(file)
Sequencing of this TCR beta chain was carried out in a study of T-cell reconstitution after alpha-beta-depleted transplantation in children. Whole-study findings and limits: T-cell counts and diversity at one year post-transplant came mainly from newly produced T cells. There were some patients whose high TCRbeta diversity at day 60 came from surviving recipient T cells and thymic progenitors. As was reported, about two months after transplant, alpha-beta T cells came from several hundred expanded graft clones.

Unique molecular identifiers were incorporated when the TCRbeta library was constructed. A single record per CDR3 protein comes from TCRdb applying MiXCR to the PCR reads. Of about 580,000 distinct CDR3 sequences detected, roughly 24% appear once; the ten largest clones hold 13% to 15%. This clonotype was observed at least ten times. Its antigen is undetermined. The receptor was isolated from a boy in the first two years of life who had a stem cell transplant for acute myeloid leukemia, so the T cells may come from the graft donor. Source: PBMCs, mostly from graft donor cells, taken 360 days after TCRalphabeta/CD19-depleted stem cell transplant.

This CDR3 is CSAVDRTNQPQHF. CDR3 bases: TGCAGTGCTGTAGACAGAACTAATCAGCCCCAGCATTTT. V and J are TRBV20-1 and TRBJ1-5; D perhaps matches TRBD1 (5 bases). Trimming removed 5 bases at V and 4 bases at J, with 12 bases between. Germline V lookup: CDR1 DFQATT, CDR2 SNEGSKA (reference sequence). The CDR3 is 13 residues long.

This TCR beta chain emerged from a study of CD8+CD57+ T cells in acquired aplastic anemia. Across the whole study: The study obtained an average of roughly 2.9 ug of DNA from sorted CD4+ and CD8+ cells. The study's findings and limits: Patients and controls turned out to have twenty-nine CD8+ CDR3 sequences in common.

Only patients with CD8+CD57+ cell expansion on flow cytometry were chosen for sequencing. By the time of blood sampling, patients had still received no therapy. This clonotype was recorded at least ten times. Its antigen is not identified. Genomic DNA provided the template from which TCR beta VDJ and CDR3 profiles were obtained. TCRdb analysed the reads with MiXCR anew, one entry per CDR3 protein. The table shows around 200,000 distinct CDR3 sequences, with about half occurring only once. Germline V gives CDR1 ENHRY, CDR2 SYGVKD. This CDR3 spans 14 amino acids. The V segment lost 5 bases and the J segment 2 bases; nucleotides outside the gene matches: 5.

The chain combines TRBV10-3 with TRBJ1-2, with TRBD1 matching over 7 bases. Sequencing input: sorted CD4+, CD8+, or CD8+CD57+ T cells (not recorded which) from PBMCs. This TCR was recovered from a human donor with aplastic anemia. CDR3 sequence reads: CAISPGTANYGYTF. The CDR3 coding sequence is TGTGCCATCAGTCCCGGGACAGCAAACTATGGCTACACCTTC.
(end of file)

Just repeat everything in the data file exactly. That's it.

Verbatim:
Sequencing of this TCR beta chain was carried out in a study of T-cell reconstitution after alpha-beta-depleted transplantation in children. Whole-study findings and limits: T-cell counts and diversity at one year post-transplant came mainly from newly produced T cells. There were some patients whose high TCRbeta diversity at day 60 came from surviving recipient T cells and thymic progenitors. As was reported, about two months after transplant, alpha-beta T cells came from several hundred expanded graft clones.

Unique molecular identifiers were incorporated when the TCRbeta library was constructed. A single record per CDR3 protein comes from TCRdb applying MiXCR to the PCR reads. Of about 580,000 distinct CDR3 sequences detected, roughly 24% appear once; the ten largest clones hold 13% to 15%. This clonotype was observed at least ten times. Its antigen is undetermined. The receptor was isolated from a boy in the first two years of life who had a stem cell transplant for acute myeloid leukemia, so the T cells may come from the graft donor. Source: PBMCs, mostly from graft donor cells, taken 360 days after TCRalphabeta/CD19-depleted stem cell transplant.

This CDR3 is CSAVDRTNQPQHF. CDR3 bases: TGCAGTGCTGTAGACAGAACTAATCAGCCCCAGCATTTT. V and J are TRBV20-1 and TRBJ1-5; D perhaps matches TRBD1 (5 bases). Trimming removed 5 bases at V and 4 bases at J, with 12 bases between. Germline V lookup: CDR1 DFQATT, CDR2 SNEGSKA (reference sequence). The CDR3 is 13 residues long.

This TCR beta chain emerged from a study of CD8+CD57+ T cells in acquired aplastic anemia. Across the whole study: The study obtained an average of roughly 2.9 ug of DNA from sorted CD4+ and CD8+ cells. The study's findings and limits: Patients and controls turned out to have twenty-nine CD8+ CDR3 sequences in common.

Only patients with CD8+CD57+ cell expansion on flow cytometry were chosen for sequencing. By the time of blood sampling, patients had still received no therapy. This clonotype was recorded at least ten times. Its antigen is not identified. Genomic DNA provided the template from which TCR beta VDJ and CDR3 profiles were obtained. TCRdb analysed the reads with MiXCR anew, one entry per CDR3 protein. The table shows around 200,000 distinct CDR3 sequences, with about half occurring only once. Germline V gives CDR1 ENHRY, CDR2 SYGVKD. This CDR3 spans 14 amino acids. The V segment lost 5 bases and the J segment 2 bases; nucleotides outside the gene matches: 5.

The chain combines TRBV10-3 with TRBJ1-2, with TRBD1 matching over 7 bases. Sequencing input: sorted CD4+, CD8+, or CD8+CD57+ T cells (not recorded which) from PBMCs. This TCR was recovered from a human donor with aplastic anemia. CDR3 sequence reads: CAISPGTANYGYTF. The CDR3 coding sequence is TGTGCCATCAGTCCCGGGACAGCAAACTATGGCTACACCTTC.